[cryptography] philosophical question about strengths and attacks at impossible levels
coderman at gmail.com
Wed Nov 24 15:11:29 EST 2010
On Wed, Nov 24, 2010 at 2:49 AM, Marsh Ray <marsh at extendedsubset.com> wrote:
> How would you know if it was working properly? Or backdoored?
use an entropy gathering daemon to verify sanity checks on output,
obscure generator state through digest or cipher, and finally mix this
entropy at conservative density entropy into the host pool for
(that's the abridged version. this is actually more complicated than
many assume, and i've written my own egd's in the past to meet need.)
> How does this feature interact with virtualization?
for virtual guests you have a different type of egd that communicates
with host egd / host entropy pool to feed guest pool in similar
manner. you typically can't use these entropy sources in both host
and guest concurrently.
> Low power and sleep
> states? What about variations in manufacturing process?
in a good hardware entropy design these don't matter.
> How hard is it to define such a thing in standard chip design tools? I
> imagine many tools will complain loudly about nondeterministic states.
it can be as simple as a pair of fast, free-wheeling oscillators
sampled by a slower one.
> What if it suddenly stopped working?
on Padlock you get two independent entropy sources. i run an egd with
both for throughput, however, if either entropy source fails the egd
falls back on the other.
if both fail, it stops contributing to the host entropy pool. (/dev/random)
> It seems like doing a decent test on each unit shipped would add at least
> some cost to the part.
you test not only during qc checks, but also continuously while in
use. they may fail at any time!
> Will the chip estimate the amount of entropy it has pooled? How?
you do the estimate or someone else can, typically after observing
many gigabits of output and performing the usual statistical analysis.
i also like to estimate at 75% of actual probable entropy density as a
> Wouldn't you prefer an industrial-strength software entropy pool over a
> minimum-possible-area instruction that can never be fully tested?
these are complimentary technologies. note that you still need to seed
/ keep state between runtimes / reboots for a strongly seeded
industrial strength software entropy pool (like /dev/random ->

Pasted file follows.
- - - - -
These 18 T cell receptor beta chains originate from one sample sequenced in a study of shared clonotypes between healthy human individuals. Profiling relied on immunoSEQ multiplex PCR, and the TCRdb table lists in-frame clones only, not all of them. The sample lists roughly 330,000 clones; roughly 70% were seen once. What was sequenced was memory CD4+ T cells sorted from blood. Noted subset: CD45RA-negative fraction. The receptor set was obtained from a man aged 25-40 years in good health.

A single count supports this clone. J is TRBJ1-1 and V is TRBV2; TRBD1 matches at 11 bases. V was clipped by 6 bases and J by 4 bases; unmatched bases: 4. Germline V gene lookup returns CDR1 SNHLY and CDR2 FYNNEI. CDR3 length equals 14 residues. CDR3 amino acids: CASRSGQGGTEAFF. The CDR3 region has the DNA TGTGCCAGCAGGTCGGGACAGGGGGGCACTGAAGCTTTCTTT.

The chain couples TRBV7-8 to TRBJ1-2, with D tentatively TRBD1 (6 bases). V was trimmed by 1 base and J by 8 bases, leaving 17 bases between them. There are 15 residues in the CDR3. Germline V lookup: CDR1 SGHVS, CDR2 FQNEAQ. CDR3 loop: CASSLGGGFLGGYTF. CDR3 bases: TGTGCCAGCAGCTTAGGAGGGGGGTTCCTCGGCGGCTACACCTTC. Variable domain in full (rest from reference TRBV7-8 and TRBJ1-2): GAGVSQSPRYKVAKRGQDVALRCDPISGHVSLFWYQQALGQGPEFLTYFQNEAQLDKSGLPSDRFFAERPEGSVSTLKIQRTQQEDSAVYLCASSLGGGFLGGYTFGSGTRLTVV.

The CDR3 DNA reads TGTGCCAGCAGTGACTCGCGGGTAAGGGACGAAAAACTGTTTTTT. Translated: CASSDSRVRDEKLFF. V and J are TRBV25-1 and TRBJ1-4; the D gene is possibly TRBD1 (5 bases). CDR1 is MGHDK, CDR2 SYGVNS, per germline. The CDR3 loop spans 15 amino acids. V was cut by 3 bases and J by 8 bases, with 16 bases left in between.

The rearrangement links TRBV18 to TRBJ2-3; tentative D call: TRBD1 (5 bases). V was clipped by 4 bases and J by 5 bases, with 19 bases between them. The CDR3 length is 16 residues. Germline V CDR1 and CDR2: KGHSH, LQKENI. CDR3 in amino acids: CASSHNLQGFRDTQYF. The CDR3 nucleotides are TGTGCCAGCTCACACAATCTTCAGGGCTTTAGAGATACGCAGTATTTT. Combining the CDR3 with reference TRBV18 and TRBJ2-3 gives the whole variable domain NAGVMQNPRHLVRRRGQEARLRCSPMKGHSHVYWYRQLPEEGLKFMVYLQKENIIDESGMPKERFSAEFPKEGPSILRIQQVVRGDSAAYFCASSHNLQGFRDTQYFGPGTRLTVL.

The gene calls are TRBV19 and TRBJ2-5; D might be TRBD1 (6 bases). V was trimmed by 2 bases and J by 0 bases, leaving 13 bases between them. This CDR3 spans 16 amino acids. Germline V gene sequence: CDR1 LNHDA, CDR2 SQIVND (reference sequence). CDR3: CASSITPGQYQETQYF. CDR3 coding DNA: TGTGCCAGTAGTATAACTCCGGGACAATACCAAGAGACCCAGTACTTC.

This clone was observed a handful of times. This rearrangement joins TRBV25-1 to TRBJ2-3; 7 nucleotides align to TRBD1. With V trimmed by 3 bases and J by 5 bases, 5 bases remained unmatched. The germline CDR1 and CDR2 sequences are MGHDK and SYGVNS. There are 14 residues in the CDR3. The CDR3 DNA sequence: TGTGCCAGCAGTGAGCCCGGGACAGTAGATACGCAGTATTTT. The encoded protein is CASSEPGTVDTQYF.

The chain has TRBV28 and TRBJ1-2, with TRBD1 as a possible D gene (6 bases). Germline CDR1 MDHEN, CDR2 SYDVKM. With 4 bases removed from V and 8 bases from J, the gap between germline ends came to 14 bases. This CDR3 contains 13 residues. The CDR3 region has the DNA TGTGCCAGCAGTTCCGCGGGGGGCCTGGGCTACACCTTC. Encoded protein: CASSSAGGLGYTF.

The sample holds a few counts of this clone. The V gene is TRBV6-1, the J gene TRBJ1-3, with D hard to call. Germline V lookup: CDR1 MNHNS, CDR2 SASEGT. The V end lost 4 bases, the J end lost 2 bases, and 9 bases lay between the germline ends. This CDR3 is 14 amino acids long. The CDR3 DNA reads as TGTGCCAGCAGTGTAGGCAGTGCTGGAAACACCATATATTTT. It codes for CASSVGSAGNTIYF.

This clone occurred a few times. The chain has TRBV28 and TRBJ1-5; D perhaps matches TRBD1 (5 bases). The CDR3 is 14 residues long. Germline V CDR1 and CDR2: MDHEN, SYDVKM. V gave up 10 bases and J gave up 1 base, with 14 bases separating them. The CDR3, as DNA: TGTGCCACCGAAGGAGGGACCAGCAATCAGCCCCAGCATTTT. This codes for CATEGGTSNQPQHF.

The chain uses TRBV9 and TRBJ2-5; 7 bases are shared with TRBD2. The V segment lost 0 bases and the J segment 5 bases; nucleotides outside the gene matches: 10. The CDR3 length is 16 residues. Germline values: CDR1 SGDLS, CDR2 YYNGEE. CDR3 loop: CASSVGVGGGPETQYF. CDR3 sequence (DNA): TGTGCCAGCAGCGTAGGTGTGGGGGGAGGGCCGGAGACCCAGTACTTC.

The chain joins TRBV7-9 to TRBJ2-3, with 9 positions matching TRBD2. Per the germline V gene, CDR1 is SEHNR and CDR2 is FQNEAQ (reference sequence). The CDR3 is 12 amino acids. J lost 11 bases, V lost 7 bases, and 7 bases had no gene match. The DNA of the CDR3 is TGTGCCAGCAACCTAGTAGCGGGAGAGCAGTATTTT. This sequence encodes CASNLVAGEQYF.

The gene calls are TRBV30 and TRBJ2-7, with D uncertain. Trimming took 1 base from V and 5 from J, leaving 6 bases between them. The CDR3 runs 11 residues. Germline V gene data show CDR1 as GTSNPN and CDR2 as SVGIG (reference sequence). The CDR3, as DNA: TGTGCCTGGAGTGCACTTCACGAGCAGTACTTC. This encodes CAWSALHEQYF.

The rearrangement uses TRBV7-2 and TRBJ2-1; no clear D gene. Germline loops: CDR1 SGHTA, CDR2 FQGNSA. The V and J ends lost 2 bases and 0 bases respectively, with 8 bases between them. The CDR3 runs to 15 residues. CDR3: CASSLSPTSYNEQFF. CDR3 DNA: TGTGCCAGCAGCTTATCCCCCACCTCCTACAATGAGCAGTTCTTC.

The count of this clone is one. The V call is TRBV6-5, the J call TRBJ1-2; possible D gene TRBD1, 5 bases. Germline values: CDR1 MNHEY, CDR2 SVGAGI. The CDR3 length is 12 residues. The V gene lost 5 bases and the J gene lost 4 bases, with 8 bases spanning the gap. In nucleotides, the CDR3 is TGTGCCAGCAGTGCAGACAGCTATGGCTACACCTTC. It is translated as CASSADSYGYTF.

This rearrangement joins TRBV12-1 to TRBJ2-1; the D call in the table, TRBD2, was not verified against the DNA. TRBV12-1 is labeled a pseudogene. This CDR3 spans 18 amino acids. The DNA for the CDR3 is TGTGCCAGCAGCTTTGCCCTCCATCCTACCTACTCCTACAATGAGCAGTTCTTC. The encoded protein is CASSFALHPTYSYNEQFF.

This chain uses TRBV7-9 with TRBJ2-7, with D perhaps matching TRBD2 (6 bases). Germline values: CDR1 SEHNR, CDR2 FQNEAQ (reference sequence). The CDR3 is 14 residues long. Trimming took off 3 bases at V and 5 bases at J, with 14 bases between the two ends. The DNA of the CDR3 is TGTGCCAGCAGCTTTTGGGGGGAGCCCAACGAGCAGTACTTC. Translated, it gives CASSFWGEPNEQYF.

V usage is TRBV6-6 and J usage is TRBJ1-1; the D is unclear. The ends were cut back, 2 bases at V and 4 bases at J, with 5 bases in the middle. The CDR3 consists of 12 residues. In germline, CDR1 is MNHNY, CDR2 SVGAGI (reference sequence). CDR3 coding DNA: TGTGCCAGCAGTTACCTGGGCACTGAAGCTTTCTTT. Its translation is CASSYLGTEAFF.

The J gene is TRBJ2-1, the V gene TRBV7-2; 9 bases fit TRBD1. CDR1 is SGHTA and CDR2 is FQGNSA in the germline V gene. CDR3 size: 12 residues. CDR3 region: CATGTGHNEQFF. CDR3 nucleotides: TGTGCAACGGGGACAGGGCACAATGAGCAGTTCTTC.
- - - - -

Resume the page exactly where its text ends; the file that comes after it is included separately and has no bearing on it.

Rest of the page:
a hardware source and egd means you're always mixing and contributing
strong hardware entropy with your software based pool/mix.
> I think a conscientious designer will want entropy from multiple sources, so
> he probably won't trust the chip to do it all for him, but perhaps it could
> be used as another input.
> What sources of entropy are available to the chip
> designer that are not also available to a software EGD?
physical processes :)
> How many customers would choose your chip instead of the other brand because
> of this? Is it worth the risk inherent in any new feature?
you shouldn't have to choose. if every core had well designed hw
entropy sources it would be a given. the lack of this is the source
of my lamentation...
> How do you market it? How do you keep it from being marketed as something
> that it isn't?
no idea. i have yet to find effective responses to combat the
exagnorance from marketing incurred when technical meets prostitution.
if you solve this let me know *grin*
> If it turned out to be weak, would you have to recall the chips? How about
> products containing it?
> This sucker got baked into a lot of smart meters, or so I hear:
yup. that's one example of how not to do entropy!
(sadly, there are many more examples out there... :(
> Of course, the answer may still be that it's better to have an instruction
> for it than not. But the advantages are subtle and hard to quantify, whereas
> the costs, complexity, and risks of adding it are measurable.
agreed. i still think this is better to have than not, particularly
for headless server configuration and plentiful key generation
requirements. however, all of your concerns are valid and it is indeed
a tricky endeavor to do correctly.
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